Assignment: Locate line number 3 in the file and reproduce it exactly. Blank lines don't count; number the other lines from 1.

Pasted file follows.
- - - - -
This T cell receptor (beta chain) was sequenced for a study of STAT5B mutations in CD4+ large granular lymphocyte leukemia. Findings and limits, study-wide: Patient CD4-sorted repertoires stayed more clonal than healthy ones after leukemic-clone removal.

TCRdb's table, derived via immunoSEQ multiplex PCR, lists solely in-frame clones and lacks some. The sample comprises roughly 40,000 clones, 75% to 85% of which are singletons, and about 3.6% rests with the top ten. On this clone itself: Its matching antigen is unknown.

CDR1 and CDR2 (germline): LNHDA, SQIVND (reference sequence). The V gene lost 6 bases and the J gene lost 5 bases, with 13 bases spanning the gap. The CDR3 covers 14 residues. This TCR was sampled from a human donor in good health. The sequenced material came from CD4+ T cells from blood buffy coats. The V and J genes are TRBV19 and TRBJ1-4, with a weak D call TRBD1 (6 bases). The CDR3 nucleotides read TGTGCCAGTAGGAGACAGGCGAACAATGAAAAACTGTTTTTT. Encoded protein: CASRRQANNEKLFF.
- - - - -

CDR1 and CDR2 (germline): LNHDA, SQIVND (reference sequence). The V gene lost 6 bases and the J gene lost 5 bases, with 13 bases spanning the gap. The CDR3 covers 14 residues. This TCR was sampled from a human donor in good health. The sequenced material came from CD4+ T cells from blood buffy coats. The V and J genes are TRBV19 and TRBJ1-4, with a weak D call TRBD1 (6 bases). The CDR3 nucleotides read TGTGCCAGTAGGAGACAGGCGAACAATGAAAAACTGTTTTTT. Encoded protein: CASRRQANNEKLFF.